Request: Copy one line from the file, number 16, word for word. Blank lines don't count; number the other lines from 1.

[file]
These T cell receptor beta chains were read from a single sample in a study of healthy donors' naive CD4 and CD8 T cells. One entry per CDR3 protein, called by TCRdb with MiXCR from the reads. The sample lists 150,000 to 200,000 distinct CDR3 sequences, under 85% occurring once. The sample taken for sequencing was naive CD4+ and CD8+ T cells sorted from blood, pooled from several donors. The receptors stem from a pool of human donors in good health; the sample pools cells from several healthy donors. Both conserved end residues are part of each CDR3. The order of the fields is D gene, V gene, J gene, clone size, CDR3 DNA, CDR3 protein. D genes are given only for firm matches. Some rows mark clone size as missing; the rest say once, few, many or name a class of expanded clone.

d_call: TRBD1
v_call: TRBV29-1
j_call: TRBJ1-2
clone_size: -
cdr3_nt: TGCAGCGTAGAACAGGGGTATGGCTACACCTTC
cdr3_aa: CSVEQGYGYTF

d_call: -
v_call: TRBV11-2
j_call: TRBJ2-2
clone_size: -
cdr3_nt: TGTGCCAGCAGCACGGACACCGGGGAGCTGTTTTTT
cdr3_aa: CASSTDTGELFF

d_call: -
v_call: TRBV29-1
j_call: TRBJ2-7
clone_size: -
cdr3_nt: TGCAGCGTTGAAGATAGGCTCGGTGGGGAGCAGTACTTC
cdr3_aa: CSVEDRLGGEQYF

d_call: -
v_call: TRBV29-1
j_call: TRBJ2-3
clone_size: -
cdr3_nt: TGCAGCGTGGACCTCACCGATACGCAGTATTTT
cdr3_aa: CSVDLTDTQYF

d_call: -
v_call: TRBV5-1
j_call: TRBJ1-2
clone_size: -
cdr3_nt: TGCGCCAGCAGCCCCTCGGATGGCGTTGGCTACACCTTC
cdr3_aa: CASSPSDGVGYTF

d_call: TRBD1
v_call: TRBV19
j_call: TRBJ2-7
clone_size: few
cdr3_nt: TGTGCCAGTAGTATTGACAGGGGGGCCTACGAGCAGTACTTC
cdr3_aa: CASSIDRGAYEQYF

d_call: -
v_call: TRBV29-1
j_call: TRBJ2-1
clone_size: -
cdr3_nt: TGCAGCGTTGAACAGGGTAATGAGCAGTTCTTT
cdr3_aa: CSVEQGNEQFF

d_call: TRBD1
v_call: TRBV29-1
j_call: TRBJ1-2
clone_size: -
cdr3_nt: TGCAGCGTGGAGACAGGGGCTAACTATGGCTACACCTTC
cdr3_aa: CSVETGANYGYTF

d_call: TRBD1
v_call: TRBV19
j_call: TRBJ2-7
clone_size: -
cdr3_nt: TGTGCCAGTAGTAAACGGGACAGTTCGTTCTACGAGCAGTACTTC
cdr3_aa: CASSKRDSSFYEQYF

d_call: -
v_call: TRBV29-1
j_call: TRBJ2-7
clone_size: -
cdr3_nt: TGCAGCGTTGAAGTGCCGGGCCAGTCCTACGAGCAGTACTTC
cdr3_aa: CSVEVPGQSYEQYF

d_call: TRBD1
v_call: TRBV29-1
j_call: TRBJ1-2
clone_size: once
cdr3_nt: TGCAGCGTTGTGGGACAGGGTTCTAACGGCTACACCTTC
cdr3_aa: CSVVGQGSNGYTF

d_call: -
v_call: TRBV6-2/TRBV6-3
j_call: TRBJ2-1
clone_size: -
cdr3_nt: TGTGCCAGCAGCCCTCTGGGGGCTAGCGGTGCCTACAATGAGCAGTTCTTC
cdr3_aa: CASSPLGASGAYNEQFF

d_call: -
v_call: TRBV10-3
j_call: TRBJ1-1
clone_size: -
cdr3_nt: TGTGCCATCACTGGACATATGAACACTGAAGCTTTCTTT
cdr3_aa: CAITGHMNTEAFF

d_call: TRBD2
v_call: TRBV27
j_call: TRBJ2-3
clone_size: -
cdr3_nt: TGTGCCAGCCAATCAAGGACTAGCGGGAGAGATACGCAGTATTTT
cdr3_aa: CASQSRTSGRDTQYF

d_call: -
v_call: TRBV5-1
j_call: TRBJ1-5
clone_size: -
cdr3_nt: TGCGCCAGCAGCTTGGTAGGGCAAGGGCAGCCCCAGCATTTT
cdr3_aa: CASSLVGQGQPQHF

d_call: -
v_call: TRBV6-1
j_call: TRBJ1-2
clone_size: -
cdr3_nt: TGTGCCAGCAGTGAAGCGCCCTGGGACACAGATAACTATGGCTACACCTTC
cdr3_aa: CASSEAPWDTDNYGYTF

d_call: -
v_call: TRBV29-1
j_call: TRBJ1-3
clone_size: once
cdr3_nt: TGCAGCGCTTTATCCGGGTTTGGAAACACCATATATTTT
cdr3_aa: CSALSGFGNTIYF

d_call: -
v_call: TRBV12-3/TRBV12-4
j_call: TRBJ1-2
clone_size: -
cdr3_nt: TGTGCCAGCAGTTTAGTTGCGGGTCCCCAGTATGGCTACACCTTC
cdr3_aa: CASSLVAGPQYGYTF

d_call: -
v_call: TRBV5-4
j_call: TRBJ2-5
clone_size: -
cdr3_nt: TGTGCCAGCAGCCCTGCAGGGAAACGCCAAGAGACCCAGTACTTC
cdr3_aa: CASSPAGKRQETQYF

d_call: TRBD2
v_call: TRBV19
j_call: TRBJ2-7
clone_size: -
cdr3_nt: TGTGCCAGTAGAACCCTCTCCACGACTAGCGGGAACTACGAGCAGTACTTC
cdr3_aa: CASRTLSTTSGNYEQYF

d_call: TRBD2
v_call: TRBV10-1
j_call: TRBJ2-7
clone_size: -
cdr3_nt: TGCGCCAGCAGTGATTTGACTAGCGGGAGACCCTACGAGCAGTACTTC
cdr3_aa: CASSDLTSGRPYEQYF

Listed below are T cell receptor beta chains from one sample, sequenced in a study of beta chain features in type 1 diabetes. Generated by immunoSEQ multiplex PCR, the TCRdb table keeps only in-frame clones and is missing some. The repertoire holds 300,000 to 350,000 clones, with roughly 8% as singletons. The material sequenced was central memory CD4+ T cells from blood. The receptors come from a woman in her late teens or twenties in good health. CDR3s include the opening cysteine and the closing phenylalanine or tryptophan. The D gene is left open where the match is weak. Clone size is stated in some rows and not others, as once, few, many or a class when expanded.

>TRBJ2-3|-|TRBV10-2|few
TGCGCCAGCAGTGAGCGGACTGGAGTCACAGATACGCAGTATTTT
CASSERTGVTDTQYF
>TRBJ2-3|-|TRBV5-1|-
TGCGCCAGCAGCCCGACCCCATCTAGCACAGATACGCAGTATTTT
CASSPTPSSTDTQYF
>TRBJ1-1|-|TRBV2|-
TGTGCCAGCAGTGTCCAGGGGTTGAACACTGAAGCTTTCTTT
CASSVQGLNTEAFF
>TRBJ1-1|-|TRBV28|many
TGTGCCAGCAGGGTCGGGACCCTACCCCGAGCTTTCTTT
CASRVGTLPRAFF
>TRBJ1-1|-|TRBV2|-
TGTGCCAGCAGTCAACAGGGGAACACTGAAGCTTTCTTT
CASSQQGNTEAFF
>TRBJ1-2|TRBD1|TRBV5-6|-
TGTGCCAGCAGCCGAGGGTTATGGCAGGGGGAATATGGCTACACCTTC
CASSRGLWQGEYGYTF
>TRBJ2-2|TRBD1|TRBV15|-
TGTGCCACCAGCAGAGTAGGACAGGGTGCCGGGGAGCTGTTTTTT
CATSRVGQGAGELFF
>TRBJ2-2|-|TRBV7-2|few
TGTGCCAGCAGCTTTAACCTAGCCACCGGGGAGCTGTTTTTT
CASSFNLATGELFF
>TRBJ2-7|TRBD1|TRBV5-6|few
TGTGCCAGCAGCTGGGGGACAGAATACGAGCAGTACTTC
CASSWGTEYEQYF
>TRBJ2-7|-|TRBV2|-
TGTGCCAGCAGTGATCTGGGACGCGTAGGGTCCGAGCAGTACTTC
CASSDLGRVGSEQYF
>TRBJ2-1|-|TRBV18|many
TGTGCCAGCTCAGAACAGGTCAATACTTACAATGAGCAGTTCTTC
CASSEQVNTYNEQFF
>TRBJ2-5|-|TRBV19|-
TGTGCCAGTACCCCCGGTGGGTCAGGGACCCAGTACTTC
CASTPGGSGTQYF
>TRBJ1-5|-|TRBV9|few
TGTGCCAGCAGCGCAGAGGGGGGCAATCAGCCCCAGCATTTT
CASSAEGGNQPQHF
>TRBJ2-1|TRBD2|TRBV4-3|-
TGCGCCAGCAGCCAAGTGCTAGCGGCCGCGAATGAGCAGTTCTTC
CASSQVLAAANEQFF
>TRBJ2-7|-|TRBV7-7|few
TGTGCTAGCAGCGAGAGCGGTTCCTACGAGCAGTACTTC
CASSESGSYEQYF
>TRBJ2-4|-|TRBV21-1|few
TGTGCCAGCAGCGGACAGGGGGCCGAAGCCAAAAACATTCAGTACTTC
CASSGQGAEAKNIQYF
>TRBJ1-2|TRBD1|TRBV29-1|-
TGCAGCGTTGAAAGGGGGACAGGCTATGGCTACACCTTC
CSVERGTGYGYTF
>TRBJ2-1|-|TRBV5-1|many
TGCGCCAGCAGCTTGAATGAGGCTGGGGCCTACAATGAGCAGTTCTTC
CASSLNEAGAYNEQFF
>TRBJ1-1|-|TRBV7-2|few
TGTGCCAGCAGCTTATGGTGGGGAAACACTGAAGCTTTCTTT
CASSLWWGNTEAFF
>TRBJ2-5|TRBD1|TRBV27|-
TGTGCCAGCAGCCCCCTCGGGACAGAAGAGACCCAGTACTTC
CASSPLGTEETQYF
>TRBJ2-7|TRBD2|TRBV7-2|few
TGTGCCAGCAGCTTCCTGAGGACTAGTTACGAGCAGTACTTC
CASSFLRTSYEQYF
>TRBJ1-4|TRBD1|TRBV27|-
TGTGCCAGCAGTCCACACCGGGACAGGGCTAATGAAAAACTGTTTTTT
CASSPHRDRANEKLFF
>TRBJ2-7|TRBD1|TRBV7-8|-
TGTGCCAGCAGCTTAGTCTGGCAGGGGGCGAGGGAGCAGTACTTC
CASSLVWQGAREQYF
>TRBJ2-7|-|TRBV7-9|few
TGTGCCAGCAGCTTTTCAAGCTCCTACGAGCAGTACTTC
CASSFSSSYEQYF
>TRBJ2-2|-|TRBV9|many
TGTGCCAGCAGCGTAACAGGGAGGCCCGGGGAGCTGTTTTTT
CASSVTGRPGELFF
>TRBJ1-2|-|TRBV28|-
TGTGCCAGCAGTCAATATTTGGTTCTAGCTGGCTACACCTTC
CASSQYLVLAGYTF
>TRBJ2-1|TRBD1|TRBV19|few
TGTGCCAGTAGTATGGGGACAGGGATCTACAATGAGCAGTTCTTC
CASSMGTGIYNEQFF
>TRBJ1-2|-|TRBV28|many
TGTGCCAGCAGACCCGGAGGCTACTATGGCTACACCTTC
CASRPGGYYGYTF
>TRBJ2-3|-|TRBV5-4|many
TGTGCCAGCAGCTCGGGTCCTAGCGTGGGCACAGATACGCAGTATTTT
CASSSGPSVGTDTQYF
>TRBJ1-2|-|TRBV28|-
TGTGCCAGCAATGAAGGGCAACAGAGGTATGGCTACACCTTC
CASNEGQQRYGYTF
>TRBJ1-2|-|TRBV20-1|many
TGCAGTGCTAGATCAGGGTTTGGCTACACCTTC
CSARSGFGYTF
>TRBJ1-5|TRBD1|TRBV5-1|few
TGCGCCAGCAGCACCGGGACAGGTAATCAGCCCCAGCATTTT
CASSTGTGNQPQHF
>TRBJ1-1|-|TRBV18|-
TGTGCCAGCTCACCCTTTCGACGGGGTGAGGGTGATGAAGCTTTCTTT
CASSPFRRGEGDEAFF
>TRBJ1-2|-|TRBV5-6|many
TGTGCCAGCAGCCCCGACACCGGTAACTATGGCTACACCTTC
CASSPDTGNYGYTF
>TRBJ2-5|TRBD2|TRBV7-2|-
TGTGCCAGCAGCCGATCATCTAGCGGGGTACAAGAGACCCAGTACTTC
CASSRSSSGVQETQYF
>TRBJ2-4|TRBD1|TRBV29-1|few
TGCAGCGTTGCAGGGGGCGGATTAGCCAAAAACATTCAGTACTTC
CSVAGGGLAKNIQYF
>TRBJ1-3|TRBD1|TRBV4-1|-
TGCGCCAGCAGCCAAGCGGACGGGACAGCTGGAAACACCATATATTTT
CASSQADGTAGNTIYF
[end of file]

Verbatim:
j_call: TRBJ2-7